The fourth year course AMATH 463 is one of the few undergraduate courses in Fluid Mechanics offered in a Mathematics program in Canada. Many students who have completed the course have commented that one component that they greatly appreciated is that it combined mathematical techniques from many preliminary courses. It requires a solid background in Vector Calculus (AMATH 231), Ordinary Differential Equations (AMATH 250), Partial Differential Equations (AMATH 353) and Introduction to Theoretical Mechanics (AMATH 271).

In the previous course on Continuum Mechanics (AMATH 361) the students have derived the famous Navier-Stokes equations that can be used to study many fluid dynamical phenomena. Proving existence and uniqueness theorems about these equations is one of the seven Clay prizes in mathematics that has a purse of one million U.S. dollars. AMATH 463 specializes the Navier-Stokes equations to many different scenarios in order to understand fluid dynamics. There is a strong emphasis on the physical phenomena as well as the mathematical techniques required.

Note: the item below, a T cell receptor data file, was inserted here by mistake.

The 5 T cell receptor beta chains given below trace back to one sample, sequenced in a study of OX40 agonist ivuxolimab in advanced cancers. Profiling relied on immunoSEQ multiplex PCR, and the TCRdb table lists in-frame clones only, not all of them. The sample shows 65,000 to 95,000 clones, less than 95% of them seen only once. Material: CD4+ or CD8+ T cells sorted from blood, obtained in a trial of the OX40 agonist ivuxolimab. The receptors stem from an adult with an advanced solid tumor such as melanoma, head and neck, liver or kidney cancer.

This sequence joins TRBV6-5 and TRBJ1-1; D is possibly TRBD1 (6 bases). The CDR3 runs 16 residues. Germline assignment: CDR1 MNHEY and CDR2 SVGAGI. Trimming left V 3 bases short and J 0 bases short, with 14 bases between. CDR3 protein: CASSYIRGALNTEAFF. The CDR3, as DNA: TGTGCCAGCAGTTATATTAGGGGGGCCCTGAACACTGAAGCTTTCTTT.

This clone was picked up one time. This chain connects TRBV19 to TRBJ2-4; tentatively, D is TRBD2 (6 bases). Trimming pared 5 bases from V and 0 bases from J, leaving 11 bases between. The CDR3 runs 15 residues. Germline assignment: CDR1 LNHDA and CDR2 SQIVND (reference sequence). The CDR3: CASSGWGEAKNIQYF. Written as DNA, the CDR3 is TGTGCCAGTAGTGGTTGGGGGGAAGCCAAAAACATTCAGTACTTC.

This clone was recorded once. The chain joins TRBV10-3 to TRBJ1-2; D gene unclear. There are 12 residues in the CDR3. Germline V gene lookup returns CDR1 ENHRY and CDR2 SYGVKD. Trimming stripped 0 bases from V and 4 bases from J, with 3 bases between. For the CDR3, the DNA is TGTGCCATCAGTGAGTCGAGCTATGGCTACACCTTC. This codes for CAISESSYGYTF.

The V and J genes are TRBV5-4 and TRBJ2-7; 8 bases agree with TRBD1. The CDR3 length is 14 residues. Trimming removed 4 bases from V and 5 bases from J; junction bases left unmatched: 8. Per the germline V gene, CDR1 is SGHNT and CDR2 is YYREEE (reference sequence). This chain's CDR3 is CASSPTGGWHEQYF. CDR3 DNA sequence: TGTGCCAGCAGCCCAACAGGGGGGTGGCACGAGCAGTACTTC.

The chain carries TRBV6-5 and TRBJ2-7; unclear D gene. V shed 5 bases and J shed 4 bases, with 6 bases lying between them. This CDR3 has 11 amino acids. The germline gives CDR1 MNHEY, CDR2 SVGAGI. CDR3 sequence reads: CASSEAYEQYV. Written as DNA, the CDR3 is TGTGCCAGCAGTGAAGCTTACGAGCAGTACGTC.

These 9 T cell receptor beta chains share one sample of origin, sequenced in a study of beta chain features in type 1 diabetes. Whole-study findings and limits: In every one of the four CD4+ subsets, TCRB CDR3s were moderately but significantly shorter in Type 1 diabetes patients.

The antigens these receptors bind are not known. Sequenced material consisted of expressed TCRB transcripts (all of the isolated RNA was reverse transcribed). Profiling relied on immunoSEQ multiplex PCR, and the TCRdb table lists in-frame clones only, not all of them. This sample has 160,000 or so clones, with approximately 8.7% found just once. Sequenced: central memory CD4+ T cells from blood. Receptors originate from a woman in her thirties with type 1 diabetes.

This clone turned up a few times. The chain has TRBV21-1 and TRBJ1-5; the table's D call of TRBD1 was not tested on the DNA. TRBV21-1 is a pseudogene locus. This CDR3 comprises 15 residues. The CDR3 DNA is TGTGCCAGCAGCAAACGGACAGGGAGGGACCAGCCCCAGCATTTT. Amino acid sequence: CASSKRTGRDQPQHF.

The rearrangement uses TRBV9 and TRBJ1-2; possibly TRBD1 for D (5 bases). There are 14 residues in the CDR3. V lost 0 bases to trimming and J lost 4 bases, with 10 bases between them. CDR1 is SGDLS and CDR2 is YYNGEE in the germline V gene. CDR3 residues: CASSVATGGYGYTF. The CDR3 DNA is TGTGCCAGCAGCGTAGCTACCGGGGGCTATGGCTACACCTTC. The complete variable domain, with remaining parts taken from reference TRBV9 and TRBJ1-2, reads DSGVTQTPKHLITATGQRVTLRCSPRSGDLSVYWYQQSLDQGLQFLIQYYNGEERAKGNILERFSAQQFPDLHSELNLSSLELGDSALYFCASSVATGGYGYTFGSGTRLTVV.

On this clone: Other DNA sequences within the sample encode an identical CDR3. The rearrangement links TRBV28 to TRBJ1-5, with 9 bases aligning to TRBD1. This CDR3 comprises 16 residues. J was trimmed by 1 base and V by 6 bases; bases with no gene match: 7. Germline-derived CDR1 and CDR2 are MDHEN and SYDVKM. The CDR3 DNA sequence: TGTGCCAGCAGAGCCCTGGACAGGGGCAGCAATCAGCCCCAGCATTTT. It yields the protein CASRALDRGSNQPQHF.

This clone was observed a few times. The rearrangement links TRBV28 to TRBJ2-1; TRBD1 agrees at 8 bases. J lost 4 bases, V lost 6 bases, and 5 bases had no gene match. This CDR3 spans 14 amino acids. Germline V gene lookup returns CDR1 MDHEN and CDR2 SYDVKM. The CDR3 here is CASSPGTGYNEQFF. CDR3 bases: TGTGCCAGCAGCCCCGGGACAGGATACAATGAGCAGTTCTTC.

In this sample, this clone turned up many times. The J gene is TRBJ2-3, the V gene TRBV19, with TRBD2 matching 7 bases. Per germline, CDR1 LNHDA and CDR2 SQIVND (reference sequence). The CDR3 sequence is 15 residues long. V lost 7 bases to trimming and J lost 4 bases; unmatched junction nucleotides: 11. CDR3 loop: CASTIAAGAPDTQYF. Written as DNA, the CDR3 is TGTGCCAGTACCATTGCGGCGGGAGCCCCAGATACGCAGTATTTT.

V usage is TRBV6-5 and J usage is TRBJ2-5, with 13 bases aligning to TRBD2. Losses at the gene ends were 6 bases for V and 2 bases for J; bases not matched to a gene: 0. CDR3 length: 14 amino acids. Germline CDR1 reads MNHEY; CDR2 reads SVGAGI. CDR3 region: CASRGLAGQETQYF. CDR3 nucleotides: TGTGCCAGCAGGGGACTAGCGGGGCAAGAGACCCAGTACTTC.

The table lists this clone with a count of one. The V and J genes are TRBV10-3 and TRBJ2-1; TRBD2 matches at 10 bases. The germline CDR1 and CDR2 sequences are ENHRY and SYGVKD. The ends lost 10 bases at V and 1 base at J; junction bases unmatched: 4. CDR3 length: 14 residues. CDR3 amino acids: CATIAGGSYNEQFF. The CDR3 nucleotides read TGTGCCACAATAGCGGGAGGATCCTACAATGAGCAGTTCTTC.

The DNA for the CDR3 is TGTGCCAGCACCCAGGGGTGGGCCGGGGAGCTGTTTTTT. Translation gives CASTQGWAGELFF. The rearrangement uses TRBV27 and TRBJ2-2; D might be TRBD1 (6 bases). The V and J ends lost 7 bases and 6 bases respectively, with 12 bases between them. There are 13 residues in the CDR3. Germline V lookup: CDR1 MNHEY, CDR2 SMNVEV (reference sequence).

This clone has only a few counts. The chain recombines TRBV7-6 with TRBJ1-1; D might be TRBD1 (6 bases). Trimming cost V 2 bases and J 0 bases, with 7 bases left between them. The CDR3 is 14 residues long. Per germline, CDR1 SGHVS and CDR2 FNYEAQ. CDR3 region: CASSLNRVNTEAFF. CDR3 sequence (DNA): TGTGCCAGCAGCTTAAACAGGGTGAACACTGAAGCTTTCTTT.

The topics covered in AMATH 463 are as follows:

  • Review of the derivation of the equations of motion.
  • Potential or Irrotational Flow: special emphasis on flow around an aerofoil.
  • Surface Gravity Waves: study the behaviour of waves at the surface of a tank or the ocean.
  • Laminar Flow: study different exact solutions to the Navier-Stokes equations.
  • Boundary Layer Flow: viscosity is negligible within the interior of the fluid but becomes very important near solid boundaries.
  • Turbulence: study Reynolds averaging to obtain the modified equations of motion.
  • Geophysical Fluid Dynamics: introduce the effects of the Coriolis force and stratification on fluid motion.

Fluid Dynamics is a vast subject that covers a broad range of length scales. Examples include flow around phytoplankton (~10-6 m), gravity waves due to surface tension (~10-2 m), flow in pipes (~10-2 m), people swimming in a lake (~1 m), internal gravity waves shoaling in lakes (~10 m), ocean currents such as the Gulf Stream (~103 m), atmospheric weather systems (~106 m), flow in stellar interiors (~108 m) and galactic dynamics (~1022 m).

This one course cannot cover all of these topics but it aims to give the student a firm background from which they can then study other fluid dynamical systems of interest to them. Two graduate courses that our department offers that require a strong knowledge of fluid dynamics are Nonlinear Waves AMATH 867 and Hydrodynamic Stability AMATH 863.